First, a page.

• in the early 20th century, influential writers such as Ernest Hemingway openly promoted the plain style.

With a little historical context behind us, we’ll spend some lessons looking at:

  • syntax – how much of the 19th century writing may just seem strange or initially difficult because of word order, and how moving around that order can help pupils decipher it. Mark Miller‘s excellent post on syntax was hugely helpful in our planning here.
  • archaic language – how can pupils try to make sense of language that isn’t in regular use today? We’ll go through some basic reading strategies that pupils can use to overcome this. We’ll ask pupils to see if they can identify and root suffixes or prefixes within these archaic words and whether they can help with meaning. And we’ll encourage pupils to look at the word within the context of the writing. In this example, I’ll point out that ‘flags’ here doesn’t mean those cloth things:Slide22

Finally, we’ll spend a bit more time looking at the lengthy sentence structures, or more specifically:

  • periodic sentences – these are those long, winding sentences that withold the main clause to the end. They often have a number of subordinate clauses that build the sentence up, and are prevalent in 19th century writing. We’ll look at the effect of them and have pupils identify the main clause in examples. Here are some examples of periodic sentences, starting with a famous one from Nikolai Gogol’s excellent short story ‘The Overcoat’:
The subordinate clause at the opening is eventually reconciled by the main clause at the end.
A short periodic sentence from Jane Austen’s ‘Emma’ – the main clause in red; subordinate clauses in green and blue.
From Melville's 'Moby Dick': the main clause is in red; the subordinate clauses are numbered.
From Melville’s ‘Moby Dick’: the main clause is in red; the subordinate clauses are numbered.

Once these key features have been explored, we decided that we would then explore other linguistic features of the writing across a range of extracts.

We sat down and looked at some extracts together and noticed how much of the writing utilised classical rhetorical devices. So we turned to our secret weapon… Mark Forsyth’s excellent book The Elements of Eloquence.


We noticed how writers relied on figures of rhetoric throughout the extracts we’d selected (from Jane Austen, Edgar Allan Poe, Charles Dickens, Anthony Trollope, Charlotte Brontë, Nathaniel Hawthorne, Henry James, amongst some already spoken of in this post). Probably something to with that classical liberal education that I mentioned earlier. We identified a number of these figures that were used more prolifically than others and chose to structure lessons around introducing these within the context of the writing.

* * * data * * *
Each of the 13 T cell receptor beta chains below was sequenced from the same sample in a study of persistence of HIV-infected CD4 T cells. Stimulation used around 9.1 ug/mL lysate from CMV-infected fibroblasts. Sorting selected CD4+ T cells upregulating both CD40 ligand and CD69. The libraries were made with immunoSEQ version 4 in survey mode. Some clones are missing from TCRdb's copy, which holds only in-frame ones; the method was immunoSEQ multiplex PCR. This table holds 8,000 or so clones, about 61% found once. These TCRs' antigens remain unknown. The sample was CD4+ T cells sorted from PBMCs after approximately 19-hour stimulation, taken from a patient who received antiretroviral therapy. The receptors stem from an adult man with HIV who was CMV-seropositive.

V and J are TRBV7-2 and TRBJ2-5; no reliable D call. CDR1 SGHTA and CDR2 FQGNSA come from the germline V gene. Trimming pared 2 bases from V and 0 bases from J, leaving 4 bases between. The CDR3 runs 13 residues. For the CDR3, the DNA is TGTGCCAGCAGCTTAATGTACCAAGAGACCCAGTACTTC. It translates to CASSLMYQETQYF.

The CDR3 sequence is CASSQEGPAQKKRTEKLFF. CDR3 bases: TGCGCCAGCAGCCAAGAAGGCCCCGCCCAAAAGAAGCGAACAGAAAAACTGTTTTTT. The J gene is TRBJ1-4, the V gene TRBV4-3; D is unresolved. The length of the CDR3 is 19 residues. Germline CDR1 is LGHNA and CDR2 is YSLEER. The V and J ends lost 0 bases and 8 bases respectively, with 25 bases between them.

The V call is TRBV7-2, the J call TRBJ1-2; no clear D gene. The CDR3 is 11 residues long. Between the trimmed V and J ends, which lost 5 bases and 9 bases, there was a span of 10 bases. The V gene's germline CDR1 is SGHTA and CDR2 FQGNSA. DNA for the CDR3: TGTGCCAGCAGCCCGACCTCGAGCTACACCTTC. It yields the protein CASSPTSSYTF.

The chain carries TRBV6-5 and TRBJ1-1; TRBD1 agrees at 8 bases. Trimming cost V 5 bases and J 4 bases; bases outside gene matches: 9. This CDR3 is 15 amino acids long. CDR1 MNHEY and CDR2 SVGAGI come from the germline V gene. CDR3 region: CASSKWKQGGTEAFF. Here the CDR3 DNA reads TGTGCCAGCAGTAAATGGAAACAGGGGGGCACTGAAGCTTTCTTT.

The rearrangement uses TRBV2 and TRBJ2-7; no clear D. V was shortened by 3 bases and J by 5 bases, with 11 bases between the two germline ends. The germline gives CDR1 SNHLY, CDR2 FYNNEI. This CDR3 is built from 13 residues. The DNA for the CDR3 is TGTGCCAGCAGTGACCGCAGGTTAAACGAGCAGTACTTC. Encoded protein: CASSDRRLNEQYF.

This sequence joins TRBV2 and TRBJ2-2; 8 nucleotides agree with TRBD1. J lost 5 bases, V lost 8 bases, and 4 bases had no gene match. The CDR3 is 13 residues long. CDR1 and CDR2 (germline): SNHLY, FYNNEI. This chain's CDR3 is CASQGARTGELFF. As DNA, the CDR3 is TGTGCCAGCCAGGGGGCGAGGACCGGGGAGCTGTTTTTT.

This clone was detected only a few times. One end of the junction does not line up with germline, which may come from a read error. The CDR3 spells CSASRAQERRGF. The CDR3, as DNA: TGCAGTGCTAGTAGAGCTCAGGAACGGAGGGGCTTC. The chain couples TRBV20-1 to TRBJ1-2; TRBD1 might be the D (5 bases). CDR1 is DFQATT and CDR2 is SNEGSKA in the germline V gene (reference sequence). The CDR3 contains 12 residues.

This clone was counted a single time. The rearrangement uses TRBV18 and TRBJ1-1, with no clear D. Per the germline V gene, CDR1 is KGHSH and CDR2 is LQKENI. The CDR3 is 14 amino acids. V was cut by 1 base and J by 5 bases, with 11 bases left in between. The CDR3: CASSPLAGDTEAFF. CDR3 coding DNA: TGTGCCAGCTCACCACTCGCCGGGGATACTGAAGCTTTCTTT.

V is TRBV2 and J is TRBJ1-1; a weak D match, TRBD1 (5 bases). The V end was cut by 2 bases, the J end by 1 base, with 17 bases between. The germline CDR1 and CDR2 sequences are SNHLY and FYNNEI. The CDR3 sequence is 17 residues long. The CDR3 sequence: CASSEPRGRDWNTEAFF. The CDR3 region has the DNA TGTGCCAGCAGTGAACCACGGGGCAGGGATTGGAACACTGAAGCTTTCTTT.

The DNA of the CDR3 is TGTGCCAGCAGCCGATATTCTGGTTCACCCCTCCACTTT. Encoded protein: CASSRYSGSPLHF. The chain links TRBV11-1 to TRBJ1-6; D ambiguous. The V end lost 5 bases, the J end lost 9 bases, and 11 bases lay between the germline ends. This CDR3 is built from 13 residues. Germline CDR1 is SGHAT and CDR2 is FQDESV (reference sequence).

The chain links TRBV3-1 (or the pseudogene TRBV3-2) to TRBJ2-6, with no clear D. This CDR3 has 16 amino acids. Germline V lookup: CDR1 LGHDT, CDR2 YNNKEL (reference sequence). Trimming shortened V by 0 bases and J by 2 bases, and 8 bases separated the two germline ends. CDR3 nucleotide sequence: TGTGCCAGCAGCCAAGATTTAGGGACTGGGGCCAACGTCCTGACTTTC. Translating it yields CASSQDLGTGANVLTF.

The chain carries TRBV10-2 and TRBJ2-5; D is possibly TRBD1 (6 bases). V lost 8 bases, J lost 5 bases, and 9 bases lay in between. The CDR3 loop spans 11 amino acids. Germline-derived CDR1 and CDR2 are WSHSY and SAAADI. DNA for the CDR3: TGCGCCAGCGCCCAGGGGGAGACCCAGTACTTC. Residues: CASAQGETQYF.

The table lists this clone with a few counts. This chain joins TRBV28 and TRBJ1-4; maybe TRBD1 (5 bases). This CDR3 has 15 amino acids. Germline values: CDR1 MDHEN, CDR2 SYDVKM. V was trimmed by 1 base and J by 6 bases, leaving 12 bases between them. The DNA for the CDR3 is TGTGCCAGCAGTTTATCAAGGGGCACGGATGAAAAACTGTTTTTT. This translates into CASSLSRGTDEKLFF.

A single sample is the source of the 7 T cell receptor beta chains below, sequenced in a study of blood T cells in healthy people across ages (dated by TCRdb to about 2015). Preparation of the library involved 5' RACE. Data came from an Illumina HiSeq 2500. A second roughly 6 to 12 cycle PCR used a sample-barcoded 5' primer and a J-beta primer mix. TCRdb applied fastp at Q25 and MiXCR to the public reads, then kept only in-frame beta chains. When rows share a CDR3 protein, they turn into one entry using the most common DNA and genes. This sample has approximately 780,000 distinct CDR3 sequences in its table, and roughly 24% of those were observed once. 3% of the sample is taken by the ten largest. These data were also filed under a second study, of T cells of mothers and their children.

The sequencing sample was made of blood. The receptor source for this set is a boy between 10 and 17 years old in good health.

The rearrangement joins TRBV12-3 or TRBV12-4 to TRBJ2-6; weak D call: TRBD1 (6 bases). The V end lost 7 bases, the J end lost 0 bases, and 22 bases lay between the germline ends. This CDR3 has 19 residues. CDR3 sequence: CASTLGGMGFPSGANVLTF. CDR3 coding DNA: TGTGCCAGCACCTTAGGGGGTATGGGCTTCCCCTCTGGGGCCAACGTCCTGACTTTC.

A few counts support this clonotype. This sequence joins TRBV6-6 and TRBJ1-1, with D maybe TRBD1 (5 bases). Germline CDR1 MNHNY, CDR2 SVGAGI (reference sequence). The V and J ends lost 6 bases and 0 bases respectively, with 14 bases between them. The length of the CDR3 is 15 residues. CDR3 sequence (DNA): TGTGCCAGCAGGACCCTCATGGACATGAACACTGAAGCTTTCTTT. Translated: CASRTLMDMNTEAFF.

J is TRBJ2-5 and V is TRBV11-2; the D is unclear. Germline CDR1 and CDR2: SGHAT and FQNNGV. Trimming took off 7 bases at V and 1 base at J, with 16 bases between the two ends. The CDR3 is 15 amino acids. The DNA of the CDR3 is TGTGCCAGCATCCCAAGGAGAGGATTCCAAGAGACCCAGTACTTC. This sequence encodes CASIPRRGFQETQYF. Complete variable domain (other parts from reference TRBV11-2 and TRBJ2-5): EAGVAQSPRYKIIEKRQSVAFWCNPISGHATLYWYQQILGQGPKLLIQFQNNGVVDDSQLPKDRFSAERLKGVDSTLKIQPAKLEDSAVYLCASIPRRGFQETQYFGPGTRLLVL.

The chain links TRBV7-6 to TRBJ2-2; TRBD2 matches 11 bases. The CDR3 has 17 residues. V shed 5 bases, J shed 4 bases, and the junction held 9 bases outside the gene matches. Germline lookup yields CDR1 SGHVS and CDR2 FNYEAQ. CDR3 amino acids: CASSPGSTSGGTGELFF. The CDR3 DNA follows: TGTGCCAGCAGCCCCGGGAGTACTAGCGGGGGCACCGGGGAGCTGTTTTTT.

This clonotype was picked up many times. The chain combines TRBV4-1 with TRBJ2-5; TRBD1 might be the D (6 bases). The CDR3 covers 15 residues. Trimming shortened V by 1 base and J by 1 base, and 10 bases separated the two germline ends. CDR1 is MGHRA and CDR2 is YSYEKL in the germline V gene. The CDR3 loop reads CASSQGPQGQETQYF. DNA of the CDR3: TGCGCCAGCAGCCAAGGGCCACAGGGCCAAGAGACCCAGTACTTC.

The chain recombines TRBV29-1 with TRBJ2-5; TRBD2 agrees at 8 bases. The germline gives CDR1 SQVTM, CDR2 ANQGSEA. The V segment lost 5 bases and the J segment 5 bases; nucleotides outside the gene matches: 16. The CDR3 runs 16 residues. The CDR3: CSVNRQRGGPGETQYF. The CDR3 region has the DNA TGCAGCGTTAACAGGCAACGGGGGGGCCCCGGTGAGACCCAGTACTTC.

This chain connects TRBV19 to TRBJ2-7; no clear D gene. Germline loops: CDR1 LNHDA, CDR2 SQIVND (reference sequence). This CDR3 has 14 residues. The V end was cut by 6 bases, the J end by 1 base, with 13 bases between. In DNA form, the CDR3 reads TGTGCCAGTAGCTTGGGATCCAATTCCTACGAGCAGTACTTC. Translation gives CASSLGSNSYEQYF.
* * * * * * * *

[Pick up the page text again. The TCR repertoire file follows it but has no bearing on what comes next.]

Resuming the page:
The lessons from hereon in will follow a similar structure (note that this structure isn’t necessarily all one lesson – these stages will most likely take place over a couple of lessons):

  1. Introduce figure of rhetoric.
  2. Explore examples of the figure in literature, look at varieties of usage and identify the effects created by the writers in using it.
  3. Introduce an extract from 19th century fiction and explore: look at meaning and various linguistic features used by the writer and their effects; identify where the writer has used the figure of rhetoric introduced earlier and explore effects.
  4. After modelling by teacher, pupils will write a short response to the extract (we start with David Didau‘s Reading Skills Ladder as a structure), discussing the effects of identified language.
  5. Pupils will then be given a stimulus linked to the extract (image/video clip) and then a writing prompt to produce a piece of imaginative writing. They will be asked to try and use the figure of rhetoric they have just learned about and, as they work further through the unit, to use a variety of these as they accumulate in their writing ‘armoury’.

We’ve also produced a display of the linguistic devices pupils will need to know over the course of the scheme of work. The premise of this display, similarly to the one I produced on the elements of language before, is to only give memory cues to pupils: they don’t explain the devices, they merely give images and examples that should help pupils recall the figure in question. Below is an overview of the display, so you can see the figures of rhetoric pupils will explore over the unit. For lower ability pupils, you may choose to condense some of these figures into one device (i.e. isocolon and anaphora parallel structureslitotes and hyerbole emphatic expressionanadiplosis and diacope = repetition). Once this is fine-tuned, I’ll upload the display here.
Screen Shot 2015-08-19 at 15.23.55

So this is how we’ll try to introduce 19th century fiction on the new English Language GCSE this year. It isn’t groundbreaking at all – I’m sure that this is a structure that many use. And I’m not saying it is the right way – I’m sure that our ideas will develop a lot as we teach it. But hopefully this will be of some use to some of you; moreover, we hope that you might be of some help in how this develops with any comments you have on it.

*(I think Edexcel slightly differs from other specifications, as Edexcel will always use 19th century extracts on Paper 1, whereas others such as AQA may draw from 19th, 20th and 21st century for their Paper 1 – correct me if I’m wrong.)